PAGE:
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I am testing a static method that builds a URL string after checking proxies and hostnames and all kinds of things. This method internally relies on the static flag System.Net.Sockets.Socket.OSSupportsIPv6. Because it's static, I cannot mock this dependency.

EDIT: (This is simplified down a lot... I can't modify the structure of the method with the flag to accept a true/false).

On XP development machines, the method under question returns a predictable string result (in this case, http://hostname/.... ). Our build server, which support IPv6, returns a totally different result (it gives me something like http://192.168.0.1:80/....). Please don't ask why - the point is that there are two different output types that vary on an operating system dependency.

The test needs to validate that the returned hostname or IP address is valid. The outputs are easy to check. The problem is that I can only get one of the possible outputs, depending on which machine the test is run on.

What's the best practice for writing the test in this case? Do I put an if statement in my test which checks the flag and then looks for the two different outputs? This seems sketchy to me because

  1. the test is behaving differently depending on the environment it's run in

  2. I'm basically coupling the test to the method, because you need to know the internals of the method to set up the two cases.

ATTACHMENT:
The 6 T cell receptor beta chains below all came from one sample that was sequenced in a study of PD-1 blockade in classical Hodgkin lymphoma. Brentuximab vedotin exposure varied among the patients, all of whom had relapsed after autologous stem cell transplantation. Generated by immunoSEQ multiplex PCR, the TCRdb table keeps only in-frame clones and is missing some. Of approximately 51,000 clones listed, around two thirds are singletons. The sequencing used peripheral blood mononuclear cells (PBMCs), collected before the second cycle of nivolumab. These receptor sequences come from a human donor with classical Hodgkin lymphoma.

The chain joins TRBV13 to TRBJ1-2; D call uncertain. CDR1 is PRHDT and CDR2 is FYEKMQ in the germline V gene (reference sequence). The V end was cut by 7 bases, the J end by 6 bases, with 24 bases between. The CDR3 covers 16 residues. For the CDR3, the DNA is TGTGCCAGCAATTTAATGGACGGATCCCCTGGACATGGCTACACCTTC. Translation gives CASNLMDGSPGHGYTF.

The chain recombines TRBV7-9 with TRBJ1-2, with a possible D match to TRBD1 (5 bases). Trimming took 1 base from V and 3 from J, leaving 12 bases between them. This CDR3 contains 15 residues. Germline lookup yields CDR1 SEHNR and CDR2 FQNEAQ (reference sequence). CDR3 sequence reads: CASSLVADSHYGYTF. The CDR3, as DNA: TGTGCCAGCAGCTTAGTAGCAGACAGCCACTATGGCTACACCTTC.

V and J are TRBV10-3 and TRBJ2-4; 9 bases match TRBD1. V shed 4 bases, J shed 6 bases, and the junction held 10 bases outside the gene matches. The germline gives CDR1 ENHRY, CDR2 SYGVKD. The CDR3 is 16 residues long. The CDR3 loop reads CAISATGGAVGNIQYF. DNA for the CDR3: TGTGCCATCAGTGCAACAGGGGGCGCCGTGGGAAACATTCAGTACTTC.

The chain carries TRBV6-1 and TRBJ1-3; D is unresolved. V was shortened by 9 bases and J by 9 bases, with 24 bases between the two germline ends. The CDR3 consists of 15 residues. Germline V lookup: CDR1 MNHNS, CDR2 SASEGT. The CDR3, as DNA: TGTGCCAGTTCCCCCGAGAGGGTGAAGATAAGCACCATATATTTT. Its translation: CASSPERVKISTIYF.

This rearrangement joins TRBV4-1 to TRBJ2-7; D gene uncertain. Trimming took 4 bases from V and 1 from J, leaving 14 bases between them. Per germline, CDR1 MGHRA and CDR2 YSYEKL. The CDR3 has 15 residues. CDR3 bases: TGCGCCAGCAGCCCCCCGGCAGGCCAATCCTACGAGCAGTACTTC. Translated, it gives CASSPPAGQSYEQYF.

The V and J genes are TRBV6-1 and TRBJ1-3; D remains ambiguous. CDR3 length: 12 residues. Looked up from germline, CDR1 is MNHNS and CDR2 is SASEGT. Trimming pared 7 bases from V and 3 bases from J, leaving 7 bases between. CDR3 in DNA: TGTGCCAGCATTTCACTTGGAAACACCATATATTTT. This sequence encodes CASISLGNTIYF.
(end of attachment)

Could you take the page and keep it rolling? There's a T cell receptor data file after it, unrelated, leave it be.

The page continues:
Do I set up two tests, one for each environment, that simply pass if they're in the wrong environment? Do I write some complex regular expression that can separate out what kind of result it got and use more if/else logic to verify it?

Any suggestions would help!

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5 Answers 5

up vote 1 down vote accepted

Can you hide the static method behind an abstract interface?

interface ISupportIPv6
{
  bool supported { get; }
}

//class for unit testing
class TestSupportsIPv6 : ISupportIPv6
{
  public bool supported { get { return true; } }
}

//another class for more unit testing
class TestDoesNotSupportIPv6 : ISupportIPv6
{
  public bool supported { get { return false; } }
}

//class for real life (not unit testing)
class OsSupportsIPv6 : ISupportIPv6
{
  public bool supported { get {
    return System.Net.Sockets.Socket.OSSupportsIPv6; } }
}
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You could fake the call by introducing an intermediary. For instance:

public static class NetworkUtils
{
    private static bool? forcedIPv6Support;

    /// <summary>
    /// Use this instead of Socket.OSSupportsIPv6 to
    /// allow for testing on different operating systems.
    /// </summary>
    public static SupportsIPv6
    {
        get { return forcedIPv6Support ?? Socket.OSSupportsIPv6; }
    }

    /// <summary>Only use in testing!</summary>
    public static void ForceIPv6Support(bool? value)
    {
        forcedIPv6Support = value;
    }
}

It's not entirely pleasant, but it lets you do what you need to.

ChrisW's answer is similar, but using an interface. Normally I'd be a fan of the interface solution, but it feels like it's making the production code and configuration more complicated. My solution is certainly less "pure" but possibly more pragmatic. I'll let you judge :)

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Your solution is shorter, and therefore (given "entities must not be multiplied beyond necessity") better. –  ChrisW May 14 '09 at 20:42
    
Both are great suggestions that I may be able to build on without mucking up the prod code very much. –  womp May 14 '09 at 20:57